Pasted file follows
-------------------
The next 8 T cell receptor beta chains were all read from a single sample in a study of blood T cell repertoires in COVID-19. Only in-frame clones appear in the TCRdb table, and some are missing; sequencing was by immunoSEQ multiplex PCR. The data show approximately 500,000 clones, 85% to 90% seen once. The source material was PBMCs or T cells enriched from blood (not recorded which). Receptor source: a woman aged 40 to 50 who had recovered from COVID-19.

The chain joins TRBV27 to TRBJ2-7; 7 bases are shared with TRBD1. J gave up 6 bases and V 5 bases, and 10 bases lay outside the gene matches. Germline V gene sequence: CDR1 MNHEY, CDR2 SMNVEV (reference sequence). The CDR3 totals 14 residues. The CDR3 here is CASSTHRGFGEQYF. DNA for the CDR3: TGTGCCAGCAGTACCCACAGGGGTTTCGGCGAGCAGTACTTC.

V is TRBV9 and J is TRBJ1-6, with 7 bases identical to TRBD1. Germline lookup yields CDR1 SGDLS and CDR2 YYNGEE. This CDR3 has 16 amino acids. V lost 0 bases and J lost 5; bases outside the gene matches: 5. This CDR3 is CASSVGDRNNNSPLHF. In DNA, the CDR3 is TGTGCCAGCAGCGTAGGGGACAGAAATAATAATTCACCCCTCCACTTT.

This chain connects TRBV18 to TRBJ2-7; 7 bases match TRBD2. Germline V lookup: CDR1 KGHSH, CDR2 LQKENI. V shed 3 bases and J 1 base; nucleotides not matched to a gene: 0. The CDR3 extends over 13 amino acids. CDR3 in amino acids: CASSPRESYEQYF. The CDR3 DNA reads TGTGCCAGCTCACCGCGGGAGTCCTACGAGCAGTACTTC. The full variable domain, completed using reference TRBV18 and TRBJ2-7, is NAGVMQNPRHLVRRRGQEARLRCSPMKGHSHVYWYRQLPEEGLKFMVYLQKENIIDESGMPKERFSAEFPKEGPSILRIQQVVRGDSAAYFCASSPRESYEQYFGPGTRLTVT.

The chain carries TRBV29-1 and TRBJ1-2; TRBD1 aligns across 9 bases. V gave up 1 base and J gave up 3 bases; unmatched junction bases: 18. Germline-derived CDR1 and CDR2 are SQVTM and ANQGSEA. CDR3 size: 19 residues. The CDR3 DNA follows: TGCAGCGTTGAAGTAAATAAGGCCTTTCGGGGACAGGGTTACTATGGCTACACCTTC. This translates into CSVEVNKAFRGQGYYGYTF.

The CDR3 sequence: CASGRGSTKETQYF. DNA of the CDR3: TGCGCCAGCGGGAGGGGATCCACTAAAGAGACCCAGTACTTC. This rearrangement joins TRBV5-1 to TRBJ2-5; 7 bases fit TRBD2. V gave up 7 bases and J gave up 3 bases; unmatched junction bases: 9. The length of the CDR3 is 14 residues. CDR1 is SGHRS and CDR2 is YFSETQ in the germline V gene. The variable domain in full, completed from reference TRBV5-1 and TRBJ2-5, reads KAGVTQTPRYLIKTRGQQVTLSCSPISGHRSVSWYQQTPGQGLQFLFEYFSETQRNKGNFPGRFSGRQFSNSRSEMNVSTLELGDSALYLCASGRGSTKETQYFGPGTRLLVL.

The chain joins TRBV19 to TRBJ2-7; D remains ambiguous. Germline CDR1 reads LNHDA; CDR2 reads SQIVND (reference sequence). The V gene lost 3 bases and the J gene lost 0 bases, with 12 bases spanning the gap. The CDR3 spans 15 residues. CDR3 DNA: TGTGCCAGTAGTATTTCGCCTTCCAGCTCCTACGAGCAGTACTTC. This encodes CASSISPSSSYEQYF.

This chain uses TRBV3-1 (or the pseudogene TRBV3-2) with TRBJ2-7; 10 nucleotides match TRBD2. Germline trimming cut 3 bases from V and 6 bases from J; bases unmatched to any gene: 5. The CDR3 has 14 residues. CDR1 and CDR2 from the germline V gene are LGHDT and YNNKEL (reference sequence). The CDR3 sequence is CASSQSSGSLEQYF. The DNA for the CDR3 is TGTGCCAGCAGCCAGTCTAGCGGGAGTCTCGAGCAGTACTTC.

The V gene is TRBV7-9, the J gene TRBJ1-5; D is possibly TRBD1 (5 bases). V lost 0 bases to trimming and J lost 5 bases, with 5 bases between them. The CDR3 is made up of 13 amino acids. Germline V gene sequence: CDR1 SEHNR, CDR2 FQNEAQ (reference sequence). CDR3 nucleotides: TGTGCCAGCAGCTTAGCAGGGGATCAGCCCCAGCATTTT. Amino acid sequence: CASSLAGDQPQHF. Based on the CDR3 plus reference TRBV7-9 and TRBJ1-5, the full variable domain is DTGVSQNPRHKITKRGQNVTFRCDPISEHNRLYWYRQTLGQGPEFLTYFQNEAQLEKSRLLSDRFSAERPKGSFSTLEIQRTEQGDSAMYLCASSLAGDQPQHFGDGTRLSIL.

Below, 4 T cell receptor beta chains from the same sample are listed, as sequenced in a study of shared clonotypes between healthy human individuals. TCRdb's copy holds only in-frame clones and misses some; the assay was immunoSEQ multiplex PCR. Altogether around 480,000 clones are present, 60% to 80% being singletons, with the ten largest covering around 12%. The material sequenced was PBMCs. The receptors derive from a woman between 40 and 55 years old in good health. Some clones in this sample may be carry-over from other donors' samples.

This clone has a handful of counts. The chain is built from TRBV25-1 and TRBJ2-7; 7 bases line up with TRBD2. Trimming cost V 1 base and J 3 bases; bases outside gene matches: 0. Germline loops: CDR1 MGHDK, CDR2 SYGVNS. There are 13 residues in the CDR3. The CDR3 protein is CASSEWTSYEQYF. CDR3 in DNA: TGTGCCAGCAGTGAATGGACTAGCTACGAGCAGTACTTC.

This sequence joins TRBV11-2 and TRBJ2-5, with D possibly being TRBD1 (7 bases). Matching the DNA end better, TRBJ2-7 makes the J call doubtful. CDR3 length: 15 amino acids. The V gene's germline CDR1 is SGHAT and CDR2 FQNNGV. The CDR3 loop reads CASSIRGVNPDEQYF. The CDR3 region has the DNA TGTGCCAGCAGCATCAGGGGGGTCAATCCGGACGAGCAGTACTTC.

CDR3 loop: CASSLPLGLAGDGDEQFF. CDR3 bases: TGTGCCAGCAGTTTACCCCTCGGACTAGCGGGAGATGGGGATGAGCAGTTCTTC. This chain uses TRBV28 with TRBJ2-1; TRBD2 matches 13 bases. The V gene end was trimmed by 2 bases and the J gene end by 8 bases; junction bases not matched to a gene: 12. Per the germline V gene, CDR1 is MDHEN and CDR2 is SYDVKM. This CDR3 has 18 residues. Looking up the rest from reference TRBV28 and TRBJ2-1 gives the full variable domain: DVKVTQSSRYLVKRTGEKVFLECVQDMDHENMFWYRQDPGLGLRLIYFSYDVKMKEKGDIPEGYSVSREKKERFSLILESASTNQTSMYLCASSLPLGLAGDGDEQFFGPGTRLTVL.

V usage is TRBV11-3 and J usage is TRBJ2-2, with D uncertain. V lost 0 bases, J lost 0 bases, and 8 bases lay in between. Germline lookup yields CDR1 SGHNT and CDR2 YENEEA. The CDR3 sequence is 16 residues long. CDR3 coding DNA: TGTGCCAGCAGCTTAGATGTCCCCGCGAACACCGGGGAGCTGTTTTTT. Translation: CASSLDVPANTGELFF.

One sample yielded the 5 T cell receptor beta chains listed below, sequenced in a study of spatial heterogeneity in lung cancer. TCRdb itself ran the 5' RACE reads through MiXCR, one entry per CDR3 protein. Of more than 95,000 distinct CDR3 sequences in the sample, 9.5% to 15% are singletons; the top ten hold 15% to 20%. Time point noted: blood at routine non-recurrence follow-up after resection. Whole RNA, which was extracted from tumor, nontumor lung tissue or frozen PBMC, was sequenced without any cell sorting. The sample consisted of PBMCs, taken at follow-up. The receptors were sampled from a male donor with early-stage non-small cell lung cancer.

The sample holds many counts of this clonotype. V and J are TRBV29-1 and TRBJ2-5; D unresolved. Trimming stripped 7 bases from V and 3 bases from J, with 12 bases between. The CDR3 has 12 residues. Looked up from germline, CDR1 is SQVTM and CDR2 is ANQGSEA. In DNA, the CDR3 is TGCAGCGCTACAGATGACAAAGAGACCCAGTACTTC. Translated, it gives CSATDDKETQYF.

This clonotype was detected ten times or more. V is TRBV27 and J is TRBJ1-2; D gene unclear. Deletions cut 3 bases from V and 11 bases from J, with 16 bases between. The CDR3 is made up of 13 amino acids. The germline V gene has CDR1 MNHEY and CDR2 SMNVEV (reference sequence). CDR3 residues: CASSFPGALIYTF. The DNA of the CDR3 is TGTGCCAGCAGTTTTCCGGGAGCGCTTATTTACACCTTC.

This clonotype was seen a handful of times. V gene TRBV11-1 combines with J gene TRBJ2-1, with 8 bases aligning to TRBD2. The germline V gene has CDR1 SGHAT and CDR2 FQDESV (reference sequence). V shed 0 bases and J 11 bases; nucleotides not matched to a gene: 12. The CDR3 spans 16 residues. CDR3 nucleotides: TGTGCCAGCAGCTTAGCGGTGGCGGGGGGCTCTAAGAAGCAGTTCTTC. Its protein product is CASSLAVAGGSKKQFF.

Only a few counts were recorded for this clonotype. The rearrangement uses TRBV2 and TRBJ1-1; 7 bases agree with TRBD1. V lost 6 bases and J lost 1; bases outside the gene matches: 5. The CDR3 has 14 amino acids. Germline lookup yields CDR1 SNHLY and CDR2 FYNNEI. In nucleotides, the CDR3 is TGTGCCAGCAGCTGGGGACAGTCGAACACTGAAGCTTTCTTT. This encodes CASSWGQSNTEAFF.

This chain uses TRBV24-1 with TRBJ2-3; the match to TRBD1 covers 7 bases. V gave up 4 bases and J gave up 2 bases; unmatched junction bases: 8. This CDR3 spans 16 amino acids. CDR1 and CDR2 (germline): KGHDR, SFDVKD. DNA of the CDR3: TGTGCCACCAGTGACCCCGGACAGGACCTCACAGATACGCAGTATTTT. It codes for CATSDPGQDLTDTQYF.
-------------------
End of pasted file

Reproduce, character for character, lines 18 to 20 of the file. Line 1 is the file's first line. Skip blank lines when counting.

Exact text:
This clonotype was seen a handful of times. V gene TRBV11-1 combines with J gene TRBJ2-1, with 8 bases aligning to TRBD2. The germline V gene has CDR1 SGHAT and CDR2 FQDESV (reference sequence). V shed 0 bases and J 11 bases; nucleotides not matched to a gene: 12. The CDR3 spans 16 residues. CDR3 nucleotides: TGTGCCAGCAGCTTAGCGGTGGCGGGGGGCTCTAAGAAGCAGTTCTTC. Its protein product is CASSLAVAGGSKKQFF.

Only a few counts were recorded for this clonotype. The rearrangement uses TRBV2 and TRBJ1-1; 7 bases agree with TRBD1. V lost 6 bases and J lost 1; bases outside the gene matches: 5. The CDR3 has 14 amino acids. Germline lookup yields CDR1 SNHLY and CDR2 FYNNEI. In nucleotides, the CDR3 is TGTGCCAGCAGCTGGGGACAGTCGAACACTGAAGCTTTCTTT. This encodes CASSWGQSNTEAFF.

This chain uses TRBV24-1 with TRBJ2-3; the match to TRBD1 covers 7 bases. V gave up 4 bases and J gave up 2 bases; unmatched junction bases: 8. This CDR3 spans 16 amino acids. CDR1 and CDR2 (germline): KGHDR, SFDVKD. DNA of the CDR3: TGTGCCACCAGTGACCCCGGACAGGACCTCACAGATACGCAGTATTTT. It codes for CATSDPGQDLTDTQYF.